North of Las Ramblas and the Placa de Catalunya lies the Passeig de Gracia, which features a couple of Gaudi-designed private residences. One can probably assume that these were posh places at the time, and that descriptor still applies to the area. High end shopping features extensively in L'Eixample (Chanel, Gucci, etc alongside cheaper faves like Muji, the ubiquitous Zara and Mango), which brings with it plenty of fine eats.
After a day of walking for hours on end, there's nothing quite as appealing as a busy local eatery in a well-groomed neighbourhood, and La Bodegueta fit that bill. The restaurant's main location is on Rambla de Catalunya, and known for its wine/vermouth selection and charcuterie. The place is small and cramped, with patrons lining up outside amidst the smokers. The overflow goes to their second location, which is kitty corner to it on Provenca.
I've said it before and I'll say it again: I love, love, love to drink outside. Which means I love, love, love to eat outside. The strict bylaws/zoning/bullshit that limit sidewalk cafes, restaurants, etc. in Canada don't seem to have any historical root in Europe, so wtf? Is it the cold? We gots to get right with that shit. Anyway, we ate outside, with the daily specials board behind us. Again, as with many places, the daily specials almost outnumber the items on the regular menu, so it's always hard to narrow down our choices.
Not being able to read Spanish is definitely a handicap: we really should have brought a Spanish/English dictionary with us, and there don't seem to be any good (read: free) ones on the iPhone apps. We told our waitress that we wanted sardines, and had picked something out on the menu. She explained that most of our picks were from the 'non-fresh' (ie canned/preserved) menu, but recommended these sardines (out of numerous choices) to us. It's weird eating canned food that's just as tasty as fresh food, but there ya go.
We also picked a few things off the dailies list, figuring that they were probably the freshest items for the day. Our waitress took time to attempt a translation: apparently the different kinds of clams have different names in Spanish. These were the meatier, juicier type of clams with a darker and thicker shell, lightly tossed in olive oil and cooked over the stovetop or grill until they opened. Simple and great, with just the right amount of char on the shells to give a great scent and taste to them.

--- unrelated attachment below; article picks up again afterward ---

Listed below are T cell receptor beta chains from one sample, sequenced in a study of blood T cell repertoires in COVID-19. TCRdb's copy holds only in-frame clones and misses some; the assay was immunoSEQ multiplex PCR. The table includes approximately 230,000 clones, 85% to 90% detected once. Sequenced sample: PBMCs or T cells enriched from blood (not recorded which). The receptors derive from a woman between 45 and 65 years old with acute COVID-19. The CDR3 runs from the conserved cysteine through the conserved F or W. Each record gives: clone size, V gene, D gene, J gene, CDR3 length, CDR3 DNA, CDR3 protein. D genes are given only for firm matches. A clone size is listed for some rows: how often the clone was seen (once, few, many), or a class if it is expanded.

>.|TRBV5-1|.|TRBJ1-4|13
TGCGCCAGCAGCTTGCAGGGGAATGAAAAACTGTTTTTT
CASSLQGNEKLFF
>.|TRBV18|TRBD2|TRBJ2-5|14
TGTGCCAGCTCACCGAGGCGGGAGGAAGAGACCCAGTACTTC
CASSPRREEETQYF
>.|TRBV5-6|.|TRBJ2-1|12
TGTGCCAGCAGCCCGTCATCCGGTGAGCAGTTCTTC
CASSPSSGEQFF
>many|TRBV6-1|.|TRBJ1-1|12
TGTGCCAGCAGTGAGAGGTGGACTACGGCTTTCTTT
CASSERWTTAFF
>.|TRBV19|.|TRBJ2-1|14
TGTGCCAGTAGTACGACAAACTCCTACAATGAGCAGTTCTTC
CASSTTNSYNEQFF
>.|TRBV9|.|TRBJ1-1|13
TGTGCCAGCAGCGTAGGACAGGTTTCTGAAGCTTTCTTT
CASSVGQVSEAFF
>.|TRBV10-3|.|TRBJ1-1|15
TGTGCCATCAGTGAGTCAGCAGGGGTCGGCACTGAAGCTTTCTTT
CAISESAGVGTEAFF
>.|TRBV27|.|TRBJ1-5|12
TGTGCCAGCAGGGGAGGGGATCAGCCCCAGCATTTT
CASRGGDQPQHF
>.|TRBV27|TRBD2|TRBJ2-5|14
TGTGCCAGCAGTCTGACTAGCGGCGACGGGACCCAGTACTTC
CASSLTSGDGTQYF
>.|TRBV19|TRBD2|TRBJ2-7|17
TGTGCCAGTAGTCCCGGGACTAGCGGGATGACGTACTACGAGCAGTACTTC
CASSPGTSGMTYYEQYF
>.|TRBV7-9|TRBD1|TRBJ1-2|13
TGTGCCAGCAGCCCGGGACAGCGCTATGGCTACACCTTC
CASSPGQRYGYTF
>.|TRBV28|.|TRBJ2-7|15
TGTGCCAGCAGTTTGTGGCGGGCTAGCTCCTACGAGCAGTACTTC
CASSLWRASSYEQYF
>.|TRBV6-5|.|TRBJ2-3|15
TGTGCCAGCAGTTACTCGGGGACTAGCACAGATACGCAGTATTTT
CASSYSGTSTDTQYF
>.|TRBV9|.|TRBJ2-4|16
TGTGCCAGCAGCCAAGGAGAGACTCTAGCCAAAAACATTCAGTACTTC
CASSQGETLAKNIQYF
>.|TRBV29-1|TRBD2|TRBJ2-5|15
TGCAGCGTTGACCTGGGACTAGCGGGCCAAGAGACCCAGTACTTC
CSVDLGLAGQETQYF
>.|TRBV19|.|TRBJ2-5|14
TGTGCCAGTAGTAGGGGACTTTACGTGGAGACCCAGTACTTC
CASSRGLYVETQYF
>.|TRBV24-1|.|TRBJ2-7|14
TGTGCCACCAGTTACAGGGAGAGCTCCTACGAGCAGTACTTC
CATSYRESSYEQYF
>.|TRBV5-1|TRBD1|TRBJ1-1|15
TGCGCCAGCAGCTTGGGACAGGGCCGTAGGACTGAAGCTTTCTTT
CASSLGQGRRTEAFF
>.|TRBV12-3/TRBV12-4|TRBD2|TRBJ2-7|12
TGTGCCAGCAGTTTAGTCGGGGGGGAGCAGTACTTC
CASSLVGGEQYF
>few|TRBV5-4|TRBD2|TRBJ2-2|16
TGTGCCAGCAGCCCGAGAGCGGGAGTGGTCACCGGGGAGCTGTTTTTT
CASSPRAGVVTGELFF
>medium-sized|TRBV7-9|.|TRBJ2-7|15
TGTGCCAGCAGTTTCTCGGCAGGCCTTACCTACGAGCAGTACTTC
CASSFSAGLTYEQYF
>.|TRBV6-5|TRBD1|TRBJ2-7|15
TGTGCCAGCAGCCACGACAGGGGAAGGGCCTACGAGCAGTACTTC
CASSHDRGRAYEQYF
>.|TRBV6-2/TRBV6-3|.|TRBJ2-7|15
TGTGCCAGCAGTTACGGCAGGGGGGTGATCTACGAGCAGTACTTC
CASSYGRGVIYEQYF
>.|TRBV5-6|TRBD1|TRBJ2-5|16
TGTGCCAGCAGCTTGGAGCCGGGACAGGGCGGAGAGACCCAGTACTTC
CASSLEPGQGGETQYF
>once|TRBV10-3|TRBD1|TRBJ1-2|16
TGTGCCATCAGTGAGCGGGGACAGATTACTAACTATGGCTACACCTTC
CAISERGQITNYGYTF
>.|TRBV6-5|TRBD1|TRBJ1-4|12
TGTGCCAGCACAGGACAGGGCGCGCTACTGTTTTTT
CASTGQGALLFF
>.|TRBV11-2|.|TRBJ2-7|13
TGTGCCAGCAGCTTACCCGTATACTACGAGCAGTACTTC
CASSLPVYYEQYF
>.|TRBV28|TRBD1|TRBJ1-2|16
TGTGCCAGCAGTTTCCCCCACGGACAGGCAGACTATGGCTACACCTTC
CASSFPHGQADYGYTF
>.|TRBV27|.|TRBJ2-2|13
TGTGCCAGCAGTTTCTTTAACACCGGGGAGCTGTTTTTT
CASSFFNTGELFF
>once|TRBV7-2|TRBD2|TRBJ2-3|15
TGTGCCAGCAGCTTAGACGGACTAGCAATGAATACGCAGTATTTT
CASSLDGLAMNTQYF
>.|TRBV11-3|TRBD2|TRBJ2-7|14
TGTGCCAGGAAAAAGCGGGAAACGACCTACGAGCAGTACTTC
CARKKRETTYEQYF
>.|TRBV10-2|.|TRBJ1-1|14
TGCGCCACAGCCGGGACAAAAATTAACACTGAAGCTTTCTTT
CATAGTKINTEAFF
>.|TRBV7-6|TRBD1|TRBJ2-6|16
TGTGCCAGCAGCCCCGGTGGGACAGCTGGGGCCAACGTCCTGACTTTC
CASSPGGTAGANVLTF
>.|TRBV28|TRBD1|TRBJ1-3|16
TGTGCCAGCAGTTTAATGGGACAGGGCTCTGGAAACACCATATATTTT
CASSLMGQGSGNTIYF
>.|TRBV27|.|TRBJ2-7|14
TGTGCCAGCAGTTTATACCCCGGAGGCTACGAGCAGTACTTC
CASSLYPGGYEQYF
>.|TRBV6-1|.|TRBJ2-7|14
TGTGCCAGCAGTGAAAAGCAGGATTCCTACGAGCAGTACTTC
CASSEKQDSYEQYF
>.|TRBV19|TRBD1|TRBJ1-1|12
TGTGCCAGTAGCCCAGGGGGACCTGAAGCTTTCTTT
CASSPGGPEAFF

I also knew that I really wanted some squid or octopus. Perfectly cooked squid or octopus is a holy wonder to behold. Tender instead of rubbery, these baby octopus were sauteed in red wine, garlic and olive oil, with a hint of smokiness to them. Probably among the best octopus we had in Spain.
We also hadn't tried any suckling pig yet, which seemed totally wrong and needed rectification. This was a more contemporary take on it, with candied pineapples to pair. I cannot emphasize how great the skin was on the pork: nice and crispy and salty. I seem to remember the sauce being apple-y or pineapple-y.
After days of eating as much as humanly possible, we toned it down for this one. Probably because we had dessert, chocolate and churros and tapas midway through the day, or maybe not. Overall, this was a great casual place for when you still want great food but without much fuss, instead of mere sustenance, and a good no hassles pick out of a neighbourhood of higher end dining.